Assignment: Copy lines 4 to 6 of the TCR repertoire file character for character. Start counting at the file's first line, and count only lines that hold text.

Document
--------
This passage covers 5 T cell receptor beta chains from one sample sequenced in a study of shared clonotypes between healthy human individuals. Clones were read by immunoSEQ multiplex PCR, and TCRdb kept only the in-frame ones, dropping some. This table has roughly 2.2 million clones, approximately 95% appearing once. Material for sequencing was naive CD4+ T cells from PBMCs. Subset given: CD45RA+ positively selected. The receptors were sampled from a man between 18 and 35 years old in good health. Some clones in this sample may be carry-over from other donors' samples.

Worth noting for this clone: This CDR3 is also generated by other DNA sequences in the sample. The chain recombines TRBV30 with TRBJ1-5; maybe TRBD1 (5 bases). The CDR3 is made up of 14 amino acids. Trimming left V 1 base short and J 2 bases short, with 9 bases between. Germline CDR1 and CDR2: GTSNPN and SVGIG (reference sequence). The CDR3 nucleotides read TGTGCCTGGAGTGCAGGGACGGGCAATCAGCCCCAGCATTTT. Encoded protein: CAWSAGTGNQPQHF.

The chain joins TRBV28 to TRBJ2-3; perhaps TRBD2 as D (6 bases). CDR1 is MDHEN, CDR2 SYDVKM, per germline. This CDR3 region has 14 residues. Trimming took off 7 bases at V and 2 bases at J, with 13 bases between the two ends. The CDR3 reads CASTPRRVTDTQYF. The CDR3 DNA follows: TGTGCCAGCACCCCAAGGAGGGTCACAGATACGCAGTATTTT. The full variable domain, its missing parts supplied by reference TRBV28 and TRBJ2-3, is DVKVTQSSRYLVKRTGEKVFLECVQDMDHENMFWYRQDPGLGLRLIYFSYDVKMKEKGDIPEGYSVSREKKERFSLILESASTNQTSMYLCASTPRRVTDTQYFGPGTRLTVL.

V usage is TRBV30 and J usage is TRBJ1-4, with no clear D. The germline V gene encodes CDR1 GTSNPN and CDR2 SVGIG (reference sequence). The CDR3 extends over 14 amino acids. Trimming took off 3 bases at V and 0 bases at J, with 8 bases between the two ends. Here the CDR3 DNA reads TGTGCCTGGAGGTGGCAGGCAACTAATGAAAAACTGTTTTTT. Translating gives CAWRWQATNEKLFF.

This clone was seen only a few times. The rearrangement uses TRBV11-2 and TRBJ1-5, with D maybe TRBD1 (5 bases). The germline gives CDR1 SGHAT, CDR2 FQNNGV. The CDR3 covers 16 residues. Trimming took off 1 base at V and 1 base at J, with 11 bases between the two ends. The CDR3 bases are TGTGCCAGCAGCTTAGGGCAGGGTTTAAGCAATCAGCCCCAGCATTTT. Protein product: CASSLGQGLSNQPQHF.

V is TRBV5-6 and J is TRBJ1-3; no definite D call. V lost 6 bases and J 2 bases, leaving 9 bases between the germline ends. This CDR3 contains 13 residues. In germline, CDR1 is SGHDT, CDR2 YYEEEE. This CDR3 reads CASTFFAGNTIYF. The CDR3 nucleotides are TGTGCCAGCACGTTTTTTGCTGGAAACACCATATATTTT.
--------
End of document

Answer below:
V usage is TRBV30 and J usage is TRBJ1-4, with no clear D. The germline V gene encodes CDR1 GTSNPN and CDR2 SVGIG (reference sequence). The CDR3 extends over 14 amino acids. Trimming took off 3 bases at V and 0 bases at J, with 8 bases between the two ends. Here the CDR3 DNA reads TGTGCCTGGAGGTGGCAGGCAACTAATGAAAAACTGTTTTTT. Translating gives CAWRWQATNEKLFF.

This clone was seen only a few times. The rearrangement uses TRBV11-2 and TRBJ1-5, with D maybe TRBD1 (5 bases). The germline gives CDR1 SGHAT, CDR2 FQNNGV. The CDR3 covers 16 residues. Trimming took off 1 base at V and 1 base at J, with 11 bases between the two ends. The CDR3 bases are TGTGCCAGCAGCTTAGGGCAGGGTTTAAGCAATCAGCCCCAGCATTTT. Protein product: CASSLGQGLSNQPQHF.

V is TRBV5-6 and J is TRBJ1-3; no definite D call. V lost 6 bases and J 2 bases, leaving 9 bases between the germline ends. This CDR3 contains 13 residues. In germline, CDR1 is SGHDT, CDR2 YYEEEE. This CDR3 reads CASTFFAGNTIYF. The CDR3 nucleotides are TGTGCCAGCACGTTTTTTGCTGGAAACACCATATATTTT.